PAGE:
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CNBC Transcript: Robert Shiller, Professor, Yale University and Nobel Laureate

Following is the transcript of a CNBC interview with Robert Shiller, Yale University Professor and 2013 Nobel Laureate, at the China Development Forum in Beijing. The interview was broadcast on CNBC's Squawk Box on 26 March 2018. All references must be sourced to a "CNBC Interview'.

Interviewed by CNBC's Martin Soong.

Martin Soong (MS): So professor here we go. You've been quoted widely saying that the president is showing and displaying spirit. Right. It's great that he cares about the American worker, but the way he's going about doing it now with these tariffs on steel, on aluminum and now on China - might not be the best way to do it.

Robert Shiller: Well he has hired some extremist people. For example, Peter Navarro wrote a book with, can you believe this, with the title is 'Death by China', and then he calls the Chinese 'assassins' of our business. Pretty strong language. It seemed to me that no responsible president would give credence to that, but here we are. I think he's a showman who is doing this for political reasons within the U.S.

MS: So you think it's about the midterms then?

Robert Shiller: Well it's that and also his re-election in three years. And also when he gets a constitutional amendment so he can have any number of terms.

MS: OK I know you're joking of course right although people are semi-worried about that prospect. Talk to us about the prospect of going on tariff route backfiring on him – simply because you know if you're looking to create, let's say steel jobs – I mean those kinds of jobs are just not really coming back.

Robert Shiller: Right. That has been the Enlightenment for a couple of centuries now. Steel industry is particularly automated and mechanized so it just doesn't seem to be the way the way one would defend jobs. But you know I think he's explained, displaying something you call a foolish consistency, he's advocated this kind of thing before and he wants to show that he's true to his word.

MS: Goodness. OK, let's talk about the risks or possibilities with regards to U.S.-China. So far the response on China's part to the 232 steel and aluminum imports has been pretty modest, about three billion dollars' worth right? If and when it does escalate, they start targeting let's say soybeans, sorghum, Boeing, car. What happens then? Because when you take a look at the balance right, the stuff that China ships over to the U.S., and that the U.S. imports is mostly finished goods. And it's in large part sort of finished consumer goods as well. And consumption being two thirds to three quarters of the U.S. economy, how much flexibility does the U.S. have to look for alternative sourcing, to pivot in other words?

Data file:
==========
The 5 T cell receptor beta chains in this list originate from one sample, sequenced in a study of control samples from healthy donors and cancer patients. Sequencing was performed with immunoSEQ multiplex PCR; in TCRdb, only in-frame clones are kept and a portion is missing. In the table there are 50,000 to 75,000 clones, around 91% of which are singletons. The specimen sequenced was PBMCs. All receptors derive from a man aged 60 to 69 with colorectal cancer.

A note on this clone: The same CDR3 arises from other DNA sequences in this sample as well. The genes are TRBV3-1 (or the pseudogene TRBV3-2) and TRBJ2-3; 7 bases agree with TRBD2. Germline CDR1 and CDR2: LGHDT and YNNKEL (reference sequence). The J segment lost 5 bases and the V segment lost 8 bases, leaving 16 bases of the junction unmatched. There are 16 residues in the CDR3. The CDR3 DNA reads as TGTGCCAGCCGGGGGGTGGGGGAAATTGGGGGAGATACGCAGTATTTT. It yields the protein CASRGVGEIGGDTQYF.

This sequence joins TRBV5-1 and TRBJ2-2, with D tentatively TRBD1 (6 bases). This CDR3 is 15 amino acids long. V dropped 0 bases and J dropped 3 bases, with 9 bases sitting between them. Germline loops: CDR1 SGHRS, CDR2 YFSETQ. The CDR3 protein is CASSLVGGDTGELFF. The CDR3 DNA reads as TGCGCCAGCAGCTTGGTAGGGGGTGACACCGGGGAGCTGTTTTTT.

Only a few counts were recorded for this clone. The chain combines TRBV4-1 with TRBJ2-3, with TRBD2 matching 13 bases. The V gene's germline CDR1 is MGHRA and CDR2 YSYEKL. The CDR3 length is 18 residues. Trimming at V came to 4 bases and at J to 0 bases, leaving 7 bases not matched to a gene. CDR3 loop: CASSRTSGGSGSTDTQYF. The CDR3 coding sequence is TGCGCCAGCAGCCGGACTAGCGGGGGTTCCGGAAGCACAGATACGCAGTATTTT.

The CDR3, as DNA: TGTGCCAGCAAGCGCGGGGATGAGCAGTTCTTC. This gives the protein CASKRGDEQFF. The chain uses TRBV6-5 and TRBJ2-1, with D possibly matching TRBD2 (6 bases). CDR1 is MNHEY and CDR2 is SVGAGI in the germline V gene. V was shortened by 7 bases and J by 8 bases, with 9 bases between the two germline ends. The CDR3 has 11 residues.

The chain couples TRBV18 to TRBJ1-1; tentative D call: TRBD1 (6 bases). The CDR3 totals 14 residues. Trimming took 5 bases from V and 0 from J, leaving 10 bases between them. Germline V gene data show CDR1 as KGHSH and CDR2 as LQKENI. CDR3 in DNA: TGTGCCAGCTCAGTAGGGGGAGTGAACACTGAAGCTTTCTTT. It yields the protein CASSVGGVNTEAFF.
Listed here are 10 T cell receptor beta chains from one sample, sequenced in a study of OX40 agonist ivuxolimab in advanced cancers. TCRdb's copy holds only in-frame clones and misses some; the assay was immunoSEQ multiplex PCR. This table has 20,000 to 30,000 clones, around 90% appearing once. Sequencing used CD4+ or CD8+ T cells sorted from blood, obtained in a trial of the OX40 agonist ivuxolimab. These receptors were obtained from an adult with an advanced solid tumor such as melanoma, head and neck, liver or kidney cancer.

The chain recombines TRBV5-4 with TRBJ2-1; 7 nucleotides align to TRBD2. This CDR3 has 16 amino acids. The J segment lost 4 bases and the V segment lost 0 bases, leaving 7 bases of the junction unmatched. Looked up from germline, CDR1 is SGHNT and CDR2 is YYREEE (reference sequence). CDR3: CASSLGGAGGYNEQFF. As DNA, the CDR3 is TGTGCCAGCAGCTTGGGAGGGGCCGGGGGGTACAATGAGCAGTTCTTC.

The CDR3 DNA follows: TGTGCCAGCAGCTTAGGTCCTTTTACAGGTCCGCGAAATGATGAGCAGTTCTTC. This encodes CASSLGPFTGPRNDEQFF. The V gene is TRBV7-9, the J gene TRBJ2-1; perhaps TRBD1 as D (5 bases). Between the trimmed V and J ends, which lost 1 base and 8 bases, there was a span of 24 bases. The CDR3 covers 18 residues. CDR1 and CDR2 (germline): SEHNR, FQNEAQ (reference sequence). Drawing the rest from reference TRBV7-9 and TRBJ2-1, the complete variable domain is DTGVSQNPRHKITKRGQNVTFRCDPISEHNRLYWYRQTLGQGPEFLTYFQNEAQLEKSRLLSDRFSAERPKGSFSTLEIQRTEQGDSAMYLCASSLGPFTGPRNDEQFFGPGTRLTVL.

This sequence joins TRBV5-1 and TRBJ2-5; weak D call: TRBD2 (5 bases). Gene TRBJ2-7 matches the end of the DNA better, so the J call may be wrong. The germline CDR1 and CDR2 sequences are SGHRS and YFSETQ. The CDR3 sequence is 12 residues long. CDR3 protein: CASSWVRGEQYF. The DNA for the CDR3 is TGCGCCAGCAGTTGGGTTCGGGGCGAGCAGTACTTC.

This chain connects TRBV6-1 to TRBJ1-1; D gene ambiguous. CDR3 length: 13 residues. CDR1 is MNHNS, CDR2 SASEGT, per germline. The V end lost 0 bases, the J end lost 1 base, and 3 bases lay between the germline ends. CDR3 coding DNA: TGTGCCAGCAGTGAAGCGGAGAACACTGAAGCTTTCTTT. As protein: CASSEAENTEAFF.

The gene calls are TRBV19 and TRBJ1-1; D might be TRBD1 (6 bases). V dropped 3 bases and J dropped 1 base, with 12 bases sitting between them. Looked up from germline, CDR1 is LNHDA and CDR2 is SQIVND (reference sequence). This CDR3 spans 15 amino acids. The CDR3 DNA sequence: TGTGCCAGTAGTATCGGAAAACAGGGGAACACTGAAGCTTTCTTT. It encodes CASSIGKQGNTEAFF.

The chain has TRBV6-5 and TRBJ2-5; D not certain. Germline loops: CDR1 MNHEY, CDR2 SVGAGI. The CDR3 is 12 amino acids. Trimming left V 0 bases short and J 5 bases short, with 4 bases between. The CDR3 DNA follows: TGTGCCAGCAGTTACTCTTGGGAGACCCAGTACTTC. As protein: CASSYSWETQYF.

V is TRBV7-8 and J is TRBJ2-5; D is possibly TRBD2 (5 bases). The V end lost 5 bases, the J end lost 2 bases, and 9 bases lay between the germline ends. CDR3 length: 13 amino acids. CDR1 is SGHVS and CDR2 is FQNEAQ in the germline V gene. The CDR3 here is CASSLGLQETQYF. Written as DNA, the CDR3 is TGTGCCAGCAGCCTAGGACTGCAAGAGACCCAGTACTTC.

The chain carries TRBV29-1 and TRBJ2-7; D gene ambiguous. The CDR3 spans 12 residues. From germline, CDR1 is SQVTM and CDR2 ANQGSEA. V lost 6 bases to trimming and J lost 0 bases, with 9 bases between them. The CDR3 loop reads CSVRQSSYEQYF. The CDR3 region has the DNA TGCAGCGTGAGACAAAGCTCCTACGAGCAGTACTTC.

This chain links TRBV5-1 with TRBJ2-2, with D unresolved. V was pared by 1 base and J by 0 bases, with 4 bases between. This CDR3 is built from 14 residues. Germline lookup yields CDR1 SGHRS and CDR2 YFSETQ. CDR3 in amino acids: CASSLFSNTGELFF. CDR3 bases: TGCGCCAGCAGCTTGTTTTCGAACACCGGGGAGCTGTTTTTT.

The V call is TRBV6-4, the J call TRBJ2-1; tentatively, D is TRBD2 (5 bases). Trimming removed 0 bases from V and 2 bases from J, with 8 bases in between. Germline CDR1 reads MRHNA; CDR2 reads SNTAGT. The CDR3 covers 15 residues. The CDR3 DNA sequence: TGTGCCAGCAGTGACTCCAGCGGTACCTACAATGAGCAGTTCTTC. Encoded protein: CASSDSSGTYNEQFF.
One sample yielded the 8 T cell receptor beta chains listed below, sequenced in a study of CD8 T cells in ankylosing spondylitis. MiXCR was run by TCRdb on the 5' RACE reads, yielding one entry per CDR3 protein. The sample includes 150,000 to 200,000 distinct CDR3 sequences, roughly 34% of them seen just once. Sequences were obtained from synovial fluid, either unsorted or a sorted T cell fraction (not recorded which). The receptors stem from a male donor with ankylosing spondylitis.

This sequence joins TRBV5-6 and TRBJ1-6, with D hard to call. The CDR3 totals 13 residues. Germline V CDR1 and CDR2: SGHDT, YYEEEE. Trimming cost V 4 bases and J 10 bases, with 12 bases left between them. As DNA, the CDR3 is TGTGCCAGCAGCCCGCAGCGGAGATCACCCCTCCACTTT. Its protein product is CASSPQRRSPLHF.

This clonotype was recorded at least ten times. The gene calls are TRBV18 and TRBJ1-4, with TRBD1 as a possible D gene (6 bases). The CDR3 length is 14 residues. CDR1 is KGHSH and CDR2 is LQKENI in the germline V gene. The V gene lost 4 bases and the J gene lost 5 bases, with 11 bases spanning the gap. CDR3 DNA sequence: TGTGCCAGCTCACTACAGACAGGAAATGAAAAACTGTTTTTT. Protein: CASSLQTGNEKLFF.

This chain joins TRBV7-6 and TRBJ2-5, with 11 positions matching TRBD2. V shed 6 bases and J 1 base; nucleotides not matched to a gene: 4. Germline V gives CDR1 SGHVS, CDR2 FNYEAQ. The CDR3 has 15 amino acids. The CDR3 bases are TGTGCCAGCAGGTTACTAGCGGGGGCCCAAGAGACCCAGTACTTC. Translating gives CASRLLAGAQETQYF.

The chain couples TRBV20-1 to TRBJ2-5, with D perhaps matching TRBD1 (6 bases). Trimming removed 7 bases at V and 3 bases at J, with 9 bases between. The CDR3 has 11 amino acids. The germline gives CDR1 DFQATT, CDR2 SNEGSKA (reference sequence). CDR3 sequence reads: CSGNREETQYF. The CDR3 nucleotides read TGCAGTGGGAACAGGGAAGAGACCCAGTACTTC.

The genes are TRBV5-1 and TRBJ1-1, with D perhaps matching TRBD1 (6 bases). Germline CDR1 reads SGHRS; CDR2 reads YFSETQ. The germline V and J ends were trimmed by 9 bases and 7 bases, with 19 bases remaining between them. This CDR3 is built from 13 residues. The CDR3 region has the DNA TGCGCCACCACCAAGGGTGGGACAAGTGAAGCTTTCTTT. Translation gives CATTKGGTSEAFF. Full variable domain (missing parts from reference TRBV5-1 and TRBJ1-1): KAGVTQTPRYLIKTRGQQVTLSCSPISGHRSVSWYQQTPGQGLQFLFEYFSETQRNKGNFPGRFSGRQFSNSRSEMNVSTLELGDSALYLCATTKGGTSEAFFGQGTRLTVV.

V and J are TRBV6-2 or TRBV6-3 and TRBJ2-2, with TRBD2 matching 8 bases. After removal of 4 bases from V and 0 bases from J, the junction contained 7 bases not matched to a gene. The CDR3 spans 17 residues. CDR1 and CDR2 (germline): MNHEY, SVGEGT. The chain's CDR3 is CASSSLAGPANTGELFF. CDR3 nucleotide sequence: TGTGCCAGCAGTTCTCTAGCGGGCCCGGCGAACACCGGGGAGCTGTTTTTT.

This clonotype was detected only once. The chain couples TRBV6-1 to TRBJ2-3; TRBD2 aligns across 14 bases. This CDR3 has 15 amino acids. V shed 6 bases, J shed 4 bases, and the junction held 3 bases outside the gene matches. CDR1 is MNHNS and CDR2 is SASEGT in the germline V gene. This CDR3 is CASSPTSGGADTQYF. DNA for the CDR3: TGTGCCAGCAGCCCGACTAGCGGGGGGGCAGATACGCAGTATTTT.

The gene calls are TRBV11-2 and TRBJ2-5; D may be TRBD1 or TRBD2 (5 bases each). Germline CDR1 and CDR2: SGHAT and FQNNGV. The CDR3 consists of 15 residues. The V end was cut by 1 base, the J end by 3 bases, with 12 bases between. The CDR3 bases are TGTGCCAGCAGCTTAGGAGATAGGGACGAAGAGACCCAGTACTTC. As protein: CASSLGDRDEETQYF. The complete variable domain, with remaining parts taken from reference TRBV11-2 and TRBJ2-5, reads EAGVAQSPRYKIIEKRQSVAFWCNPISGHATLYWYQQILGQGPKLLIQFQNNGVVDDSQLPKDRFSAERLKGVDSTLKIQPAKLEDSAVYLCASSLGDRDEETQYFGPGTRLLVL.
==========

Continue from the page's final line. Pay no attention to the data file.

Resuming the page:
Robert Shiller: The immediate thing will be an economic crisis because these enterprises are built on long-term planning. They've developed a skilled workforce and ways of doing things that. We have to rediscover these things in whatever country, you know after the imports are cut off. And it's just chaos. It will slow down development in the future if people think that this kind of thing is likely.

MS: How inflationary could it be do you think for the United States?

Robert Shiller: Steel aluminum will be very small because it's not a big proportion. I think that actually when you're asked about the size of the impact on the economy I think that a lot of it is more psychological than direct, unless they really slam on tariffs. If you go back to the most famous tariff war of all, in the Great Depression, it didn't actually plausibly directly affect GDP in a major degree but it may have helped destroy confidence and a willingness to plan for the future when there's a trade war. You know if you're thinking of starting a new export you might say: woah wait a minute let's not do it, let's wait and see. And it's exactly those wait and see attitudes that cause a recession.